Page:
Trump Organization: Executive VP, chief legal officer (1997-2016)


Special Representative for International Negotiations: (2017- 2019)


Yeshiva University: BA
New York University: JD

Jason Greenblatt served as the special representative for international negotiations in the Donald Trump administration, spearheading U.S. efforts on Israel-Palestinian issues. He had no political or diplomatic experience prior to his appointment, nor did he have any expertise in the Israel-Palestine conflict. Greenblatt stepped down from the post in October 2019, citing personal reasons.

Before stepping down, Greenblatt was an architect of the Trump administration’s widely touted “deal of the century” supposedly aimed at resolving the Israeli-Palestinian conflict. However, details of the plan were not revealed before Greenblatt’s departure because of the failure in Israel to form a stable government after Prime Minister Benjamin Netanyahu’s loss in an election in late 2019. Greenblatt said in October 2019, “We don’t think it’s wise to unveil the peace plan now, but our hope is that at the right time and when conditions are right to unveil it, the White House will unveil it. Sadly, I won’t be here for that, but I do hope to support the effort from the outside.”


Greenblatt is an unabashed “pro-Israel” hardliner. Shortly before leaving the Trump administration, he said in an interview with CNN that he never criticized Netanyahu or other Israelis officials because he never “found anything to criticize.”

In April 2019, Greenblatt penned an op-ed in the New York Times casting all blame for the desperate situation in Gaza on Hamas, the militant group which controls the small, densely populated piece of land. “Hamas has driven the people of Gaza into lives of misery in a bid to stay in power,” Greenblatt wrote. “A recognition of its dismal failure and an honest assessment of reality could pave the way to reconnect Gaza to the world that wants to help. The situation was not caused by the United States; it was caused by Hamas. The United States does not want this situation to continue — but we cannot fix it.”[1]

Ahmed Yousef, a former adviser to Hamas leaders, responded, “Although Greenblatt’s article does not officially suggest a dialogue with Hamas, the movement is ready to start a dialogue with the US on condition of transparency and credibility through an Egyptian, Arab or European mediator. Hamas does not reject talks with anyone who could help its cause. Yet, we feel that Trump’s administration is more biased toward Israel than any former US administration.”[2]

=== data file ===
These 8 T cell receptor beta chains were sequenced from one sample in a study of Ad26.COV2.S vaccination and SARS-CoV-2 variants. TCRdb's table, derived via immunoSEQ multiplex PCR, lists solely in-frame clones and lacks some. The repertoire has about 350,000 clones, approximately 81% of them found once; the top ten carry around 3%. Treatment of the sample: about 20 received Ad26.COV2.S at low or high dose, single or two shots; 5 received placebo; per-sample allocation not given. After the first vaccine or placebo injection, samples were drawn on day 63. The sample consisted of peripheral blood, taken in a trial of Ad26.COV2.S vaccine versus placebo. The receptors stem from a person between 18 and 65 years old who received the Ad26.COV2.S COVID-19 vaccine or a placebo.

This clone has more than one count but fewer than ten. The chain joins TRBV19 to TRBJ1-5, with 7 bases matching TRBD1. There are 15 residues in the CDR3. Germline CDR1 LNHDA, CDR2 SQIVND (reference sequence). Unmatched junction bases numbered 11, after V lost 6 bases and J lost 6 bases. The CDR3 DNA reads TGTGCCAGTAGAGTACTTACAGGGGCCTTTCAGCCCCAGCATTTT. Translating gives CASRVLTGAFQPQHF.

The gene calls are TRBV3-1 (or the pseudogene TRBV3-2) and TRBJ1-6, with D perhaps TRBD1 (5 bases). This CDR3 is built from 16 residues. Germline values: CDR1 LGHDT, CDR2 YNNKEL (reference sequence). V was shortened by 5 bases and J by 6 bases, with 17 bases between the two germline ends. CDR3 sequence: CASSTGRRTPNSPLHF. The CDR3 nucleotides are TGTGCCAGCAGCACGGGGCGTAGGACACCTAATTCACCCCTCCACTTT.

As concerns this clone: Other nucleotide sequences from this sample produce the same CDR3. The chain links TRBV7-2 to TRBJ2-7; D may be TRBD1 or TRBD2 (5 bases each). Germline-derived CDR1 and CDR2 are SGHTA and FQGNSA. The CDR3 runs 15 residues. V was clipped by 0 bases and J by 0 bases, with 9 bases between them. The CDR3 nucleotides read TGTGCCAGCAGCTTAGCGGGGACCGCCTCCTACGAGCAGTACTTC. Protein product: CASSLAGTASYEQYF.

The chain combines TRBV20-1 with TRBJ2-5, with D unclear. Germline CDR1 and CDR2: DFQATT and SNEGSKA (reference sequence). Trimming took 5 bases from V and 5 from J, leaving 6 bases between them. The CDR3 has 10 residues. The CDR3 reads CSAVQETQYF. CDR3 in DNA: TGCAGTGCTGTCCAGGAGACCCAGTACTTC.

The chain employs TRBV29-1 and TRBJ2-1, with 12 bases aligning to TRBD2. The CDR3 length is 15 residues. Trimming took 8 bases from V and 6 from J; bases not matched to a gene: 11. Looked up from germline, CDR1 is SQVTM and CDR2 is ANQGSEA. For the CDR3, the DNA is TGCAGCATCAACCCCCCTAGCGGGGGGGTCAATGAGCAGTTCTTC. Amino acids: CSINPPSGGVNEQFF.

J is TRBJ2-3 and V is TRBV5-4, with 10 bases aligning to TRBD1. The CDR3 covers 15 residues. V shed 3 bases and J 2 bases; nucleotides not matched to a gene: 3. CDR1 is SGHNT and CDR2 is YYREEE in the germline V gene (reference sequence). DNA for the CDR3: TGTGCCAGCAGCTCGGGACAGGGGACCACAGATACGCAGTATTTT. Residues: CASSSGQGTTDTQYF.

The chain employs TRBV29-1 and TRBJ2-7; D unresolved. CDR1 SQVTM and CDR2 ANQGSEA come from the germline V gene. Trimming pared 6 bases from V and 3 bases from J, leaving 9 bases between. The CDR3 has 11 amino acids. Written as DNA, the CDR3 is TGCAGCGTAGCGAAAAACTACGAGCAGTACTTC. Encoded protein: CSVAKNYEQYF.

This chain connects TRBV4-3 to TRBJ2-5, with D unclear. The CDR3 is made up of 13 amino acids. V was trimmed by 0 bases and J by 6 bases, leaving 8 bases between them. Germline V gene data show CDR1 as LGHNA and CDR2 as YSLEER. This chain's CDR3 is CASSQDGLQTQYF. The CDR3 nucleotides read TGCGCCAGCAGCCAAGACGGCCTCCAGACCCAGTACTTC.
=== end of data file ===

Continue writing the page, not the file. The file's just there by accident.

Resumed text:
Greenblatt spent much less time in the spotlight than other members of Trump’s team working on the Israel-Palestine track. U.S. Ambassador to Israel, David Friedman and Trump’s special envoy and son-in-law Jared Kushner drew more press attention and Greenblatt often appeared and travelled with Kushner, a much higher profile figure than Greenblatt.

Like the president, Greenblatt tends to do much of his communicating through Twitter. This led to clashes with some high-profile Palestinian figures that played out under the public spotlight. After Trump announced that he would move the United States’ embassy in Israel from Tel Aviv to Jerusalem, and that this was meant to acknowledge the “reality” that Jerusalem would be Israel’s capital in any agreement—despite stating that this move was not meant to decide the final status of Jerusalem—the Palestinian Authority cut off all contact with the Trump administration. The result was that much of the communication between U.S. representatives and Palestinian leaders occurred indirectly, through conventional and social media. The impersonal nature of these contacts only exacerbated tensions, which were already fraught due to the secrecy surrounding the Trump team’s “peace plan,” fueling speculation that it would be unacceptable to the Palestinians.